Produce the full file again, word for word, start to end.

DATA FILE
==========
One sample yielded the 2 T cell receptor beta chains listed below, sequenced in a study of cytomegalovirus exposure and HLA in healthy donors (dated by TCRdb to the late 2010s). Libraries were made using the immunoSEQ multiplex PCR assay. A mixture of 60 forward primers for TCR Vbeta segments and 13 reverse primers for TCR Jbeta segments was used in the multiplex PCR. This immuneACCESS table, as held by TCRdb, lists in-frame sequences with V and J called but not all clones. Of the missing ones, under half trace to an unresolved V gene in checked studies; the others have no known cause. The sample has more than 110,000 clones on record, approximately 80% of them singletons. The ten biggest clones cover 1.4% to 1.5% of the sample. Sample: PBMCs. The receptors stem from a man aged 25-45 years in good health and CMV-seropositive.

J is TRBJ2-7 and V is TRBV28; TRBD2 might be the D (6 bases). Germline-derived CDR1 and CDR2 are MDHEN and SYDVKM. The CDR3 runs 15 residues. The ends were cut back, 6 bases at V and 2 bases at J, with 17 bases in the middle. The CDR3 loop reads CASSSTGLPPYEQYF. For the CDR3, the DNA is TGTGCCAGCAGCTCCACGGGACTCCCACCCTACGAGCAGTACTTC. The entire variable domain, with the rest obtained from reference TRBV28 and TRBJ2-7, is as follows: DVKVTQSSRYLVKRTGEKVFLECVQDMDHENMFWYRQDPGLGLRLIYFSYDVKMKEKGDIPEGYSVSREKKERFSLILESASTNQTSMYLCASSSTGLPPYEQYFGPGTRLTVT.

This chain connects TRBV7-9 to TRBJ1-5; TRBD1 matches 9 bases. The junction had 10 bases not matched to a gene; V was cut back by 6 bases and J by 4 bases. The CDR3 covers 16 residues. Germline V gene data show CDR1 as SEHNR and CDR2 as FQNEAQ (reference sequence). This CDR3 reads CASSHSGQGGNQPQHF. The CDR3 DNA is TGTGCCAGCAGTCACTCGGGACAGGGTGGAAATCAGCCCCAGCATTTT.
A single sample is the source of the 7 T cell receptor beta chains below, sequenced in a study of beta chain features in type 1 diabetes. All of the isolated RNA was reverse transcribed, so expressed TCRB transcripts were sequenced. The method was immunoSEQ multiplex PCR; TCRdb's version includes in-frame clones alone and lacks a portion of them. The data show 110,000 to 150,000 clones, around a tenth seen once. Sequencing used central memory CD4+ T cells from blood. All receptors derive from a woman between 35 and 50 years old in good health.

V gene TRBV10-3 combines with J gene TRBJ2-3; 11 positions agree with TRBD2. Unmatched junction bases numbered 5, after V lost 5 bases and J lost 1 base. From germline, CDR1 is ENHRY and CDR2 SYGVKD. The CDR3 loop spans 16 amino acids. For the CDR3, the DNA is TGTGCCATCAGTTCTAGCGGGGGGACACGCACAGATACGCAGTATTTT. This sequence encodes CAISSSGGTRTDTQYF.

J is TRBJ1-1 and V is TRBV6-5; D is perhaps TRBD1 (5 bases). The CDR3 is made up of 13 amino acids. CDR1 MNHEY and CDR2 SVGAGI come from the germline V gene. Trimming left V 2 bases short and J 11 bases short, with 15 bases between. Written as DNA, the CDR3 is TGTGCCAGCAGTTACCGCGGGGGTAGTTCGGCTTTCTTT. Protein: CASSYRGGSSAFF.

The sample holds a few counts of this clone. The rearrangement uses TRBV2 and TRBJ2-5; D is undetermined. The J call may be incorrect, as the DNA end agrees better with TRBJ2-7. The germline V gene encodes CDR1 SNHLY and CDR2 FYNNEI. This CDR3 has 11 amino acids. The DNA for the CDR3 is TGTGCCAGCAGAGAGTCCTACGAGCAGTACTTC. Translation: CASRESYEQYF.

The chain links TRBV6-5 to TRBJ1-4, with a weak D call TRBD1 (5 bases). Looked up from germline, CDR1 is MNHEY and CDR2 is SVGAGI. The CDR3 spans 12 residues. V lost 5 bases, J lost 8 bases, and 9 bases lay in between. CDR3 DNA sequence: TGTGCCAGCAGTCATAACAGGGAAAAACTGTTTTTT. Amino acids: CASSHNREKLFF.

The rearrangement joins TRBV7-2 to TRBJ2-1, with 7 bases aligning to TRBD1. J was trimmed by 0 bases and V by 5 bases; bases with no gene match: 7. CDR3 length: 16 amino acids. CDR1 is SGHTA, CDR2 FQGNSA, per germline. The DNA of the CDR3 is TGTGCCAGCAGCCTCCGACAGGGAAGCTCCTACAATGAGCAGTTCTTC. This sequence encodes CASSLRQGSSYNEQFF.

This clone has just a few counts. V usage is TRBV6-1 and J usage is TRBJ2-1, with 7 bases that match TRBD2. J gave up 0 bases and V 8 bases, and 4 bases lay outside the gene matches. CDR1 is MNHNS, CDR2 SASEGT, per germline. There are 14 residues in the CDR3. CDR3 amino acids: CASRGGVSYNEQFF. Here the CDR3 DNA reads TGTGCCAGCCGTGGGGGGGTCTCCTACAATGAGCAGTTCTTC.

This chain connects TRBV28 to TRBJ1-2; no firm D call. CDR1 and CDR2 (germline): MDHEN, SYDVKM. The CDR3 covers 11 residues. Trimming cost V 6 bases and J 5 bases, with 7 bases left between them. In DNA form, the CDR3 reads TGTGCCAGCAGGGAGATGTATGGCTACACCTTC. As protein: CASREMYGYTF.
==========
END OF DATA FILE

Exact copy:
One sample yielded the 2 T cell receptor beta chains listed below, sequenced in a study of cytomegalovirus exposure and HLA in healthy donors (dated by TCRdb to the late 2010s). Libraries were made using the immunoSEQ multiplex PCR assay. A mixture of 60 forward primers for TCR Vbeta segments and 13 reverse primers for TCR Jbeta segments was used in the multiplex PCR. This immuneACCESS table, as held by TCRdb, lists in-frame sequences with V and J called but not all clones. Of the missing ones, under half trace to an unresolved V gene in checked studies; the others have no known cause. The sample has more than 110,000 clones on record, approximately 80% of them singletons. The ten biggest clones cover 1.4% to 1.5% of the sample. Sample: PBMCs. The receptors stem from a man aged 25-45 years in good health and CMV-seropositive.

J is TRBJ2-7 and V is TRBV28; TRBD2 might be the D (6 bases). Germline-derived CDR1 and CDR2 are MDHEN and SYDVKM. The CDR3 runs 15 residues. The ends were cut back, 6 bases at V and 2 bases at J, with 17 bases in the middle. The CDR3 loop reads CASSSTGLPPYEQYF. For the CDR3, the DNA is TGTGCCAGCAGCTCCACGGGACTCCCACCCTACGAGCAGTACTTC. The entire variable domain, with the rest obtained from reference TRBV28 and TRBJ2-7, is as follows: DVKVTQSSRYLVKRTGEKVFLECVQDMDHENMFWYRQDPGLGLRLIYFSYDVKMKEKGDIPEGYSVSREKKERFSLILESASTNQTSMYLCASSSTGLPPYEQYFGPGTRLTVT.

This chain connects TRBV7-9 to TRBJ1-5; TRBD1 matches 9 bases. The junction had 10 bases not matched to a gene; V was cut back by 6 bases and J by 4 bases. The CDR3 covers 16 residues. Germline V gene data show CDR1 as SEHNR and CDR2 as FQNEAQ (reference sequence). This CDR3 reads CASSHSGQGGNQPQHF. The CDR3 DNA is TGTGCCAGCAGTCACTCGGGACAGGGTGGAAATCAGCCCCAGCATTTT.
A single sample is the source of the 7 T cell receptor beta chains below, sequenced in a study of beta chain features in type 1 diabetes. All of the isolated RNA was reverse transcribed, so expressed TCRB transcripts were sequenced. The method was immunoSEQ multiplex PCR; TCRdb's version includes in-frame clones alone and lacks a portion of them. The data show 110,000 to 150,000 clones, around a tenth seen once. Sequencing used central memory CD4+ T cells from blood. All receptors derive from a woman between 35 and 50 years old in good health.

V gene TRBV10-3 combines with J gene TRBJ2-3; 11 positions agree with TRBD2. Unmatched junction bases numbered 5, after V lost 5 bases and J lost 1 base. From germline, CDR1 is ENHRY and CDR2 SYGVKD. The CDR3 loop spans 16 amino acids. For the CDR3, the DNA is TGTGCCATCAGTTCTAGCGGGGGGACACGCACAGATACGCAGTATTTT. This sequence encodes CAISSSGGTRTDTQYF.

J is TRBJ1-1 and V is TRBV6-5; D is perhaps TRBD1 (5 bases). The CDR3 is made up of 13 amino acids. CDR1 MNHEY and CDR2 SVGAGI come from the germline V gene. Trimming left V 2 bases short and J 11 bases short, with 15 bases between. Written as DNA, the CDR3 is TGTGCCAGCAGTTACCGCGGGGGTAGTTCGGCTTTCTTT. Protein: CASSYRGGSSAFF.

The sample holds a few counts of this clone. The rearrangement uses TRBV2 and TRBJ2-5; D is undetermined. The J call may be incorrect, as the DNA end agrees better with TRBJ2-7. The germline V gene encodes CDR1 SNHLY and CDR2 FYNNEI. This CDR3 has 11 amino acids. The DNA for the CDR3 is TGTGCCAGCAGAGAGTCCTACGAGCAGTACTTC. Translation: CASRESYEQYF.

The chain links TRBV6-5 to TRBJ1-4, with a weak D call TRBD1 (5 bases). Looked up from germline, CDR1 is MNHEY and CDR2 is SVGAGI. The CDR3 spans 12 residues. V lost 5 bases, J lost 8 bases, and 9 bases lay in between. CDR3 DNA sequence: TGTGCCAGCAGTCATAACAGGGAAAAACTGTTTTTT. Amino acids: CASSHNREKLFF.

The rearrangement joins TRBV7-2 to TRBJ2-1, with 7 bases aligning to TRBD1. J was trimmed by 0 bases and V by 5 bases; bases with no gene match: 7. CDR3 length: 16 amino acids. CDR1 is SGHTA, CDR2 FQGNSA, per germline. The DNA of the CDR3 is TGTGCCAGCAGCCTCCGACAGGGAAGCTCCTACAATGAGCAGTTCTTC. This sequence encodes CASSLRQGSSYNEQFF.

This clone has just a few counts. V usage is TRBV6-1 and J usage is TRBJ2-1, with 7 bases that match TRBD2. J gave up 0 bases and V 8 bases, and 4 bases lay outside the gene matches. CDR1 is MNHNS, CDR2 SASEGT, per germline. There are 14 residues in the CDR3. CDR3 amino acids: CASRGGVSYNEQFF. Here the CDR3 DNA reads TGTGCCAGCCGTGGGGGGGTCTCCTACAATGAGCAGTTCTTC.

This chain connects TRBV28 to TRBJ1-2; no firm D call. CDR1 and CDR2 (germline): MDHEN, SYDVKM. The CDR3 covers 11 residues. Trimming cost V 6 bases and J 5 bases, with 7 bases left between them. In DNA form, the CDR3 reads TGTGCCAGCAGGGAGATGTATGGCTACACCTTC. As protein: CASREMYGYTF.